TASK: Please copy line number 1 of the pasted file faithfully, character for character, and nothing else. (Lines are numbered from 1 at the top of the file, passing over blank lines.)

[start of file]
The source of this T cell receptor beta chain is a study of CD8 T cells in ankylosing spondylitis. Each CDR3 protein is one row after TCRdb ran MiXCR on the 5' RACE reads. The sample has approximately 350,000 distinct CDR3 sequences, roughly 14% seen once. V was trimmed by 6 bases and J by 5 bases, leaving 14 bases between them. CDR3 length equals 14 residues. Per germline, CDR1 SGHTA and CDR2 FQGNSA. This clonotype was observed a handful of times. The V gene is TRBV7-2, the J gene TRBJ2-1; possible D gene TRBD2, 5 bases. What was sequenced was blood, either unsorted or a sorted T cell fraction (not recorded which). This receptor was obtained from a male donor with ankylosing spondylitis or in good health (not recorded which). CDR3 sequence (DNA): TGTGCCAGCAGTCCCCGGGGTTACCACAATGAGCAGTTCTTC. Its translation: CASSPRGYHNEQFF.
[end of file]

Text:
The source of this T cell receptor beta chain is a study of CD8 T cells in ankylosing spondylitis. Each CDR3 protein is one row after TCRdb ran MiXCR on the 5' RACE reads. The sample has approximately 350,000 distinct CDR3 sequences, roughly 14% seen once. V was trimmed by 6 bases and J by 5 bases, leaving 14 bases between them. CDR3 length equals 14 residues. Per germline, CDR1 SGHTA and CDR2 FQGNSA. This clonotype was observed a handful of times. The V gene is TRBV7-2, the J gene TRBJ2-1; possible D gene TRBD2, 5 bases. What was sequenced was blood, either unsorted or a sorted T cell fraction (not recorded which). This receptor was obtained from a male donor with ankylosing spondylitis or in good health (not recorded which). CDR3 sequence (DNA): TGTGCCAGCAGTCCCCGGGGTTACCACAATGAGCAGTTCTTC. Its translation: CASSPRGYHNEQFF.